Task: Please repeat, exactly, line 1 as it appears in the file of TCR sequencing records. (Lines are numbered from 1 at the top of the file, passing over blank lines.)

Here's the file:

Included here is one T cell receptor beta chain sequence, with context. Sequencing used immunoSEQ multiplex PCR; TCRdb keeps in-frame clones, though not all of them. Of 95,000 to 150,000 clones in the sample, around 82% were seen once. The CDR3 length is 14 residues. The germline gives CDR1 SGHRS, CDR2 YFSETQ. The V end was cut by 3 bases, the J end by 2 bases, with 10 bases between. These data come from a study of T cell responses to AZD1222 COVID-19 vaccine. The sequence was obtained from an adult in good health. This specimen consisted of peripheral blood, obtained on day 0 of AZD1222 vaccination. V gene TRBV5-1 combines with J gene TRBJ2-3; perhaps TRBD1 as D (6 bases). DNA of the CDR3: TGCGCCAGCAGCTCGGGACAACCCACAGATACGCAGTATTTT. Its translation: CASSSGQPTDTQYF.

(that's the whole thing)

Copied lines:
Included here is one T cell receptor beta chain sequence, with context. Sequencing used immunoSEQ multiplex PCR; TCRdb keeps in-frame clones, though not all of them. Of 95,000 to 150,000 clones in the sample, around 82% were seen once. The CDR3 length is 14 residues. The germline gives CDR1 SGHRS, CDR2 YFSETQ. The V end was cut by 3 bases, the J end by 2 bases, with 10 bases between. These data come from a study of T cell responses to AZD1222 COVID-19 vaccine. The sequence was obtained from an adult in good health. This specimen consisted of peripheral blood, obtained on day 0 of AZD1222 vaccination. V gene TRBV5-1 combines with J gene TRBJ2-3; perhaps TRBD1 as D (6 bases). DNA of the CDR3: TGCGCCAGCAGCTCGGGACAACCCACAGATACGCAGTATTTT. Its translation: CASSSGQPTDTQYF.